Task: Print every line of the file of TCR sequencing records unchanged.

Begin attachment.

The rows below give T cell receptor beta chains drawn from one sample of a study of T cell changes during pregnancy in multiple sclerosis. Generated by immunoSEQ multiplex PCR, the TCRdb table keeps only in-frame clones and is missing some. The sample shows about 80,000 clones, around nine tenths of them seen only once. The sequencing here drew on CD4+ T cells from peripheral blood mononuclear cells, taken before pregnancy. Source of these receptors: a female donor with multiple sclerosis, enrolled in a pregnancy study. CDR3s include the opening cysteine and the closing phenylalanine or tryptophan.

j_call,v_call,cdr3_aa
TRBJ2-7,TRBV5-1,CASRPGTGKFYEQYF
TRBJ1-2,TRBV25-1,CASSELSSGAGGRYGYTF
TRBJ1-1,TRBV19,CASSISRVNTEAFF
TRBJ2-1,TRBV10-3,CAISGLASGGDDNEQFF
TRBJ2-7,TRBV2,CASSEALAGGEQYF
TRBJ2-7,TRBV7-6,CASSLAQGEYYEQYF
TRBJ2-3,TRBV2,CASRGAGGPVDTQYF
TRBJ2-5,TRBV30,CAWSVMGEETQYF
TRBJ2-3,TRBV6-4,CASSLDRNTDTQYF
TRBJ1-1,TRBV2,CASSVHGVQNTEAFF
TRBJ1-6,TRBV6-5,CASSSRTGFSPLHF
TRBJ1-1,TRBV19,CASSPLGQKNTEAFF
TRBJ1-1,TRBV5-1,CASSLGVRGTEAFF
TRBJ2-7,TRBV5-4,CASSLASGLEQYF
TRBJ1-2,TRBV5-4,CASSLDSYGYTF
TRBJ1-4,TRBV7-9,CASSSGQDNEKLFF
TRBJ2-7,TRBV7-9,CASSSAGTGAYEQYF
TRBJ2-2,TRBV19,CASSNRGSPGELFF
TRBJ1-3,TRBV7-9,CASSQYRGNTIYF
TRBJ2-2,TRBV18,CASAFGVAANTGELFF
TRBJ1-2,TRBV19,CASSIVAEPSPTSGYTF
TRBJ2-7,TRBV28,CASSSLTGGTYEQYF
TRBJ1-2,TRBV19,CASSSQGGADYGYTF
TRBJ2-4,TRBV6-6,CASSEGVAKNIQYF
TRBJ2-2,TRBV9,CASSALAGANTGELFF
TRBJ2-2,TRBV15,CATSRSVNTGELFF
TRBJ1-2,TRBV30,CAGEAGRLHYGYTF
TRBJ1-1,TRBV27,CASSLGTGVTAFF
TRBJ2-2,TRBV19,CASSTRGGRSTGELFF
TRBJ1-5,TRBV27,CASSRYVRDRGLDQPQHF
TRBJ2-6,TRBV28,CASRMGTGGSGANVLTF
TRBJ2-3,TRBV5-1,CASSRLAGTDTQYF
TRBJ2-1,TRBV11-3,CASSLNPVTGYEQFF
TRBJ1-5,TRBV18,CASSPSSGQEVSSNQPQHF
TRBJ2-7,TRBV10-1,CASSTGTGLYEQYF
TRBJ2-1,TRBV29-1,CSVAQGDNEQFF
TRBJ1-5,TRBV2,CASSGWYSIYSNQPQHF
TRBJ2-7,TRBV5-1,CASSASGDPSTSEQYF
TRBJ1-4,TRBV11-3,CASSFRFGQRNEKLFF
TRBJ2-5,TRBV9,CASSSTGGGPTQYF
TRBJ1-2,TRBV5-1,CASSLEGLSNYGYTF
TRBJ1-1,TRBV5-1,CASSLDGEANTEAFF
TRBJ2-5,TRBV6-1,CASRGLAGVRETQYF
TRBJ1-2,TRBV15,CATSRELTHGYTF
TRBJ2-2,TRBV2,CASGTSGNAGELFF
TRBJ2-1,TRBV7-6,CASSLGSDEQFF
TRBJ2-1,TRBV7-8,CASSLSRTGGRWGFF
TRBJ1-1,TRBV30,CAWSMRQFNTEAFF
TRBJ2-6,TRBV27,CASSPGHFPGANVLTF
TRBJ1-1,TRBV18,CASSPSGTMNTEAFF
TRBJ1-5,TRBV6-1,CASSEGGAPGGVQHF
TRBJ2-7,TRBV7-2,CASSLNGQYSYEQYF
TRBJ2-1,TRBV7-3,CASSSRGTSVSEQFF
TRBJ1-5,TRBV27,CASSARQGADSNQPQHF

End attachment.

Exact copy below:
The rows below give T cell receptor beta chains drawn from one sample of a study of T cell changes during pregnancy in multiple sclerosis. Generated by immunoSEQ multiplex PCR, the TCRdb table keeps only in-frame clones and is missing some. The sample shows about 80,000 clones, around nine tenths of them seen only once. The sequencing here drew on CD4+ T cells from peripheral blood mononuclear cells, taken before pregnancy. Source of these receptors: a female donor with multiple sclerosis, enrolled in a pregnancy study. CDR3s include the opening cysteine and the closing phenylalanine or tryptophan.

j_call,v_call,cdr3_aa
TRBJ2-7,TRBV5-1,CASRPGTGKFYEQYF
TRBJ1-2,TRBV25-1,CASSELSSGAGGRYGYTF
TRBJ1-1,TRBV19,CASSISRVNTEAFF
TRBJ2-1,TRBV10-3,CAISGLASGGDDNEQFF
TRBJ2-7,TRBV2,CASSEALAGGEQYF
TRBJ2-7,TRBV7-6,CASSLAQGEYYEQYF
TRBJ2-3,TRBV2,CASRGAGGPVDTQYF
TRBJ2-5,TRBV30,CAWSVMGEETQYF
TRBJ2-3,TRBV6-4,CASSLDRNTDTQYF
TRBJ1-1,TRBV2,CASSVHGVQNTEAFF
TRBJ1-6,TRBV6-5,CASSSRTGFSPLHF
TRBJ1-1,TRBV19,CASSPLGQKNTEAFF
TRBJ1-1,TRBV5-1,CASSLGVRGTEAFF
TRBJ2-7,TRBV5-4,CASSLASGLEQYF
TRBJ1-2,TRBV5-4,CASSLDSYGYTF
TRBJ1-4,TRBV7-9,CASSSGQDNEKLFF
TRBJ2-7,TRBV7-9,CASSSAGTGAYEQYF
TRBJ2-2,TRBV19,CASSNRGSPGELFF
TRBJ1-3,TRBV7-9,CASSQYRGNTIYF
TRBJ2-2,TRBV18,CASAFGVAANTGELFF
TRBJ1-2,TRBV19,CASSIVAEPSPTSGYTF
TRBJ2-7,TRBV28,CASSSLTGGTYEQYF
TRBJ1-2,TRBV19,CASSSQGGADYGYTF
TRBJ2-4,TRBV6-6,CASSEGVAKNIQYF
TRBJ2-2,TRBV9,CASSALAGANTGELFF
TRBJ2-2,TRBV15,CATSRSVNTGELFF
TRBJ1-2,TRBV30,CAGEAGRLHYGYTF
TRBJ1-1,TRBV27,CASSLGTGVTAFF
TRBJ2-2,TRBV19,CASSTRGGRSTGELFF
TRBJ1-5,TRBV27,CASSRYVRDRGLDQPQHF
TRBJ2-6,TRBV28,CASRMGTGGSGANVLTF
TRBJ2-3,TRBV5-1,CASSRLAGTDTQYF
TRBJ2-1,TRBV11-3,CASSLNPVTGYEQFF
TRBJ1-5,TRBV18,CASSPSSGQEVSSNQPQHF
TRBJ2-7,TRBV10-1,CASSTGTGLYEQYF
TRBJ2-1,TRBV29-1,CSVAQGDNEQFF
TRBJ1-5,TRBV2,CASSGWYSIYSNQPQHF
TRBJ2-7,TRBV5-1,CASSASGDPSTSEQYF
TRBJ1-4,TRBV11-3,CASSFRFGQRNEKLFF
TRBJ2-5,TRBV9,CASSSTGGGPTQYF
TRBJ1-2,TRBV5-1,CASSLEGLSNYGYTF
TRBJ1-1,TRBV5-1,CASSLDGEANTEAFF
TRBJ2-5,TRBV6-1,CASRGLAGVRETQYF
TRBJ1-2,TRBV15,CATSRELTHGYTF
TRBJ2-2,TRBV2,CASGTSGNAGELFF
TRBJ2-1,TRBV7-6,CASSLGSDEQFF
TRBJ2-1,TRBV7-8,CASSLSRTGGRWGFF
TRBJ1-1,TRBV30,CAWSMRQFNTEAFF
TRBJ2-6,TRBV27,CASSPGHFPGANVLTF
TRBJ1-1,TRBV18,CASSPSGTMNTEAFF
TRBJ1-5,TRBV6-1,CASSEGGAPGGVQHF
TRBJ2-7,TRBV7-2,CASSLNGQYSYEQYF
TRBJ2-1,TRBV7-3,CASSSRGTSVSEQFF
TRBJ1-5,TRBV27,CASSARQGADSNQPQHF